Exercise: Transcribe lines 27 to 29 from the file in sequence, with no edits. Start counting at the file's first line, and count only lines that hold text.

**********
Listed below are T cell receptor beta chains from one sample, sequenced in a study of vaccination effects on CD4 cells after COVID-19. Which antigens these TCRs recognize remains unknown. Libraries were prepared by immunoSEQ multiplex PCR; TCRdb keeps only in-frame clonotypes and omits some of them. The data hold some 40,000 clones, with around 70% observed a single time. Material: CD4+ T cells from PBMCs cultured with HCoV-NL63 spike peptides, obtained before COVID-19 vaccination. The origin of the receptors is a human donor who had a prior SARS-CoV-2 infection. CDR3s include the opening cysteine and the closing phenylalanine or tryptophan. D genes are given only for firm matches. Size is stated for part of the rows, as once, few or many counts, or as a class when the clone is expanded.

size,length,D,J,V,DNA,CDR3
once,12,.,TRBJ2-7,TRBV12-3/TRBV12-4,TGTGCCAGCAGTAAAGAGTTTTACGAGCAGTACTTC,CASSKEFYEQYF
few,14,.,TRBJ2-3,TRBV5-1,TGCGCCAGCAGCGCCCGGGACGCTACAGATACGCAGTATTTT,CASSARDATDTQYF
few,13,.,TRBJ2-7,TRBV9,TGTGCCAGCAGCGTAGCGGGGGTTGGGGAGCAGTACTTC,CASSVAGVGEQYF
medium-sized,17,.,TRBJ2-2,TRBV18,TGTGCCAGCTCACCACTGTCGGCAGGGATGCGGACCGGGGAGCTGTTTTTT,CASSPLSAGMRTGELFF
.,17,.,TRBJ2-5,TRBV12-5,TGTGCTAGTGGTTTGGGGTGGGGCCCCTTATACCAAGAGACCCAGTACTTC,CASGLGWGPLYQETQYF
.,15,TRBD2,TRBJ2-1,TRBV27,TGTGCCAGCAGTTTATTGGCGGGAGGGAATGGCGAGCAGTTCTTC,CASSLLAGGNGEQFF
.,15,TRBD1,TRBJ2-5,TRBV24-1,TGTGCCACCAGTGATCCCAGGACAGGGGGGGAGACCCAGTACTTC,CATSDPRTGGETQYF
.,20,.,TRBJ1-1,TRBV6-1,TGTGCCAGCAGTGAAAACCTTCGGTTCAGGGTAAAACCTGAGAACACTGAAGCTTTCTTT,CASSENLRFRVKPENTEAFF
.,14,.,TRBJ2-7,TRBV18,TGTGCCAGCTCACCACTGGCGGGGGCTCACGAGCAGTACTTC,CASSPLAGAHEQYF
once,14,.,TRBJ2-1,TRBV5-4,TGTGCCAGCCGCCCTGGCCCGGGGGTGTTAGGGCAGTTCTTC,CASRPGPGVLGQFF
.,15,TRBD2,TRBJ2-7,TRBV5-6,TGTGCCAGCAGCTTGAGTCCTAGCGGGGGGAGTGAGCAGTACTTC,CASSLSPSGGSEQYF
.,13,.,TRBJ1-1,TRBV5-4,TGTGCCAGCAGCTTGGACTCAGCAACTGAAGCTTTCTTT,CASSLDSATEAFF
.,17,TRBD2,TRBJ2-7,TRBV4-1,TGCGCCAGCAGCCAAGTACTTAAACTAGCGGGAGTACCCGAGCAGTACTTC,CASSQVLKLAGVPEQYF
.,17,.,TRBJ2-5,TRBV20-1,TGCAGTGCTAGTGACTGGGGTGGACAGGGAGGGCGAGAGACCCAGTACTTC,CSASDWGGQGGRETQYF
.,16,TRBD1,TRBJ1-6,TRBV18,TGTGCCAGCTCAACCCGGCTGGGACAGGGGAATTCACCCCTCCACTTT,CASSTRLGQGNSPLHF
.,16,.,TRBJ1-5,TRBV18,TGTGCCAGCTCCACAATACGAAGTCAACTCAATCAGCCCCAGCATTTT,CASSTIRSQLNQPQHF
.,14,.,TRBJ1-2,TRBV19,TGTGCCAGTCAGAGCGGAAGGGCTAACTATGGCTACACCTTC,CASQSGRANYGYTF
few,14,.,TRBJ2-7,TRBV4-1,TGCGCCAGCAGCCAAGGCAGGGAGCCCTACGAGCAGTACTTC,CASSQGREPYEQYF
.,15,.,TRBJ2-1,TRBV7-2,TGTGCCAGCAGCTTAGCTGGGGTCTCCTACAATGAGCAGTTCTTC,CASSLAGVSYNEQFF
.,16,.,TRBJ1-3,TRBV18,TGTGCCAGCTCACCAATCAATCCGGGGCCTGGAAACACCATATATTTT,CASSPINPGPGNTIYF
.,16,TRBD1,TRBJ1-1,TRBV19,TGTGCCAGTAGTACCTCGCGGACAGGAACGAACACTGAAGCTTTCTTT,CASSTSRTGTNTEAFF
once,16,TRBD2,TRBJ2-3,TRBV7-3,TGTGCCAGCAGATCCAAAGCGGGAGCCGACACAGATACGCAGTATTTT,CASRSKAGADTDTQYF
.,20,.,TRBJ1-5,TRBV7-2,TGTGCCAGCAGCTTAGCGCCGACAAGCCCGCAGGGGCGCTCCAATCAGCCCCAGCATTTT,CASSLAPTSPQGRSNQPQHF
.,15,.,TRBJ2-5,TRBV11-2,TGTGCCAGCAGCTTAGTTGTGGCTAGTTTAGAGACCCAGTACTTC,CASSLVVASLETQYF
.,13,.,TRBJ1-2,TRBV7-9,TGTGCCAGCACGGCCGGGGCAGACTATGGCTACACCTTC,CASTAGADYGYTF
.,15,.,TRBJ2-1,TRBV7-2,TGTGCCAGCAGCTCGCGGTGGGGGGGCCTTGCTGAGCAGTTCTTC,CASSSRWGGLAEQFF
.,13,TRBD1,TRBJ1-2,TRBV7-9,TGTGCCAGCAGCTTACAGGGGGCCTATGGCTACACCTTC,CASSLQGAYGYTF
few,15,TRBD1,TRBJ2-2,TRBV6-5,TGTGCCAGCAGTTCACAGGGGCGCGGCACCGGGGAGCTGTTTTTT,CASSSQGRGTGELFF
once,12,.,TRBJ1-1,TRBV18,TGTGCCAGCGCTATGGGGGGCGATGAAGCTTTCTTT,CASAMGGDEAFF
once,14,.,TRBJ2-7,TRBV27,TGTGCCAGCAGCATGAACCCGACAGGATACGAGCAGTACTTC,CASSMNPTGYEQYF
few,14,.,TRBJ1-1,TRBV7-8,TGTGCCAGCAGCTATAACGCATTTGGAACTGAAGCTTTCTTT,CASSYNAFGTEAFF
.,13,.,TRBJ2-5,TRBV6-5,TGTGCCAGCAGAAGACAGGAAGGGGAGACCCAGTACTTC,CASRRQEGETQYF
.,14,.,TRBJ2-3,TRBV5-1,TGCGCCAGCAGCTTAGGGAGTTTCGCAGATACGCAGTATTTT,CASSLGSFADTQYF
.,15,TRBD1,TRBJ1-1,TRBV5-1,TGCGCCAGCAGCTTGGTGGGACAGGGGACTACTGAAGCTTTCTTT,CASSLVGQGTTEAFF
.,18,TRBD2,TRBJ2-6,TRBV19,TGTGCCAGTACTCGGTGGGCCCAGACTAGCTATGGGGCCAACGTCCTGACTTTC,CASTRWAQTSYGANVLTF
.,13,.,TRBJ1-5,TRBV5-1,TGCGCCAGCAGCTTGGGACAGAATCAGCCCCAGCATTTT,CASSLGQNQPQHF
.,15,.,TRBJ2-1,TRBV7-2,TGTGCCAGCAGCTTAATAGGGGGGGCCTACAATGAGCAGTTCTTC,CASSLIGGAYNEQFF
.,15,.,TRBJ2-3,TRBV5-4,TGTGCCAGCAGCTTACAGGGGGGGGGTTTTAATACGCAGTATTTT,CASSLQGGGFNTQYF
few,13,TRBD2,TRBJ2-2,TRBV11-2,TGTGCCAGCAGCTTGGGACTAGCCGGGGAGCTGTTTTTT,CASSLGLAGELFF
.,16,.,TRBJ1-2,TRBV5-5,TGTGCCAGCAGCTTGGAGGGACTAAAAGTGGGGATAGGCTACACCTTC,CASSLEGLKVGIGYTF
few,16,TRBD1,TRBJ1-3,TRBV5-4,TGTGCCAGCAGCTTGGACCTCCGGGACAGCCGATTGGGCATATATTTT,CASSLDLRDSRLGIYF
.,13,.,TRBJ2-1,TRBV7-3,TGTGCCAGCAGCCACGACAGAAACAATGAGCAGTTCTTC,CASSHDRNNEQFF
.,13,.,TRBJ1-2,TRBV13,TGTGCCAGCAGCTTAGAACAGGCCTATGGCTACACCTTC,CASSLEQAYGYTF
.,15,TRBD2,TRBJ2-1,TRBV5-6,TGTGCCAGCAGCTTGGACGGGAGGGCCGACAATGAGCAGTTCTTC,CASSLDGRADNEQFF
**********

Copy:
.,13,.,TRBJ1-2,TRBV7-9,TGTGCCAGCACGGCCGGGGCAGACTATGGCTACACCTTC,CASTAGADYGYTF
.,15,.,TRBJ2-1,TRBV7-2,TGTGCCAGCAGCTCGCGGTGGGGGGGCCTTGCTGAGCAGTTCTTC,CASSSRWGGLAEQFF
.,13,TRBD1,TRBJ1-2,TRBV7-9,TGTGCCAGCAGCTTACAGGGGGCCTATGGCTACACCTTC,CASSLQGAYGYTF